DETROIT - The fans were standing and cheering. The players were at the edge of their dugout, trying not to look excited. The 28-year-old with only 20 Major League victories peered in for the final sign, took a deep breath, and threw.
A soft grounder to the right of first. The first baseman fields it and flips it toward the bag. Pitcher, batter, and ball seem to be arriving at the same time, but then the ball wins the race. The pitcher catches the ball and steps on first in one motion, beating the runner by half a step. He begins to celebrate, looking at the umpire, who signals ... safe.
The crowd is stunned. Everybody watching is stunned. Everybody watching on TV, everybody who saw the play live, saw that the batter was out. Even the batter seemed resigned to his fate. But the call stood.
Detroit's manager, a grumpy-looking old man who has been around the block a time or twelve, comes out to argue, not because the call has a bearing on who will win or lose, but because of what that call meant to the pitcher. His closing words to the umpire: "You just cost that kid a perfect game."
See, that's why there was such outrage. Armando Galarraga had retired the first 26 batters he faced, and when the 27th one hit a weak grounder to first, it seemed like he had become the third pitcher in a month to throw a perfect game. Except umpire Jim Joyce called him safe. And the call stood.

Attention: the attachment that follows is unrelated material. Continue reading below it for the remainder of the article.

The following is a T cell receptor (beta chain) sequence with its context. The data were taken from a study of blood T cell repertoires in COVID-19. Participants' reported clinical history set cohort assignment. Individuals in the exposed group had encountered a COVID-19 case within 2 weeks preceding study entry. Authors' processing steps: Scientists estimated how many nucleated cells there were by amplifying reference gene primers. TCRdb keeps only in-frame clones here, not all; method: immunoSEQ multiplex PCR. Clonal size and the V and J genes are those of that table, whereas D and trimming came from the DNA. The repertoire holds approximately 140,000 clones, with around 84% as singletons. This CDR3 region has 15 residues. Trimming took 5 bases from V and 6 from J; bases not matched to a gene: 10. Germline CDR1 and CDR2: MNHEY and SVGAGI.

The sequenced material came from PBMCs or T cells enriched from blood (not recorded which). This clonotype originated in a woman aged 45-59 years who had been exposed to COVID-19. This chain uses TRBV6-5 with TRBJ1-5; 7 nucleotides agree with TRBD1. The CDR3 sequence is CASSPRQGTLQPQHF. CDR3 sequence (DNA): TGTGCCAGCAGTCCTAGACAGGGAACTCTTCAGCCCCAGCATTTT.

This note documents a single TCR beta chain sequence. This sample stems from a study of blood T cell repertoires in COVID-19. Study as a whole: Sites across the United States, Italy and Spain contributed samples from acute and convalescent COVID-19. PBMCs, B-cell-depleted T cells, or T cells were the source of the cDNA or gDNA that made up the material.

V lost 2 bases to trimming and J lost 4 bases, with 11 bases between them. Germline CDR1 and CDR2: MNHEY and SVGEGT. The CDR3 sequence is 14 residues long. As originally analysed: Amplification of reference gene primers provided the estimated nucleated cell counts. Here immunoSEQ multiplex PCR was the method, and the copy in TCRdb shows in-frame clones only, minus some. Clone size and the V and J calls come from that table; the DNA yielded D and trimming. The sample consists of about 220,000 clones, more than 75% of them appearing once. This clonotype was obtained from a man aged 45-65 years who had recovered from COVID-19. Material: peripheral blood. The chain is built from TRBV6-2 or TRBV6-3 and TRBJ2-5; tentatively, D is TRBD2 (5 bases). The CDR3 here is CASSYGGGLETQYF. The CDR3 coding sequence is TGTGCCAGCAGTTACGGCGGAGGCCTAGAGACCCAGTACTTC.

Immediately after the game, Joyce saw the replay, and felt sick to his stomach. He had blown it. He faced the media after the game and admitted that he had blown the call. He went to the Tigers' clubhouse in tears and asked for forgiveness. He asked the league if they could overturn his call, but the answer was no. And so the call stood.
Galarraga immediately forgave Joyce. He understood - every umpire makes a bad call once in a while. He was took missing out on a perfect game in stride. In fact, he became much more famous and got much more attention for having a perfect game taken away from him than Dallas Braden and Roy Halladay got for completing their games earlier that season. At the end of the 2010 season, if you had asked baseball fans to remember key moments from the season, more would have pointed to Galarraga's near-miss than Braden's or Halladay's moments in the sun.
It was tough to knock Nile Kinnick from the top spot for June 2. After all, here was a guy who gave up a professional football career to fight - and eventually die - for his country. But what cost Kinnick, in my mind, was simply time. He died in 1943, and unfortunately, he is mostly known around the country now simply as the namesake for Iowa's football stadium. Kinnick's story is a great one, one that shouldn't be forgotten. But it's no longer the most memorable moment from June 2.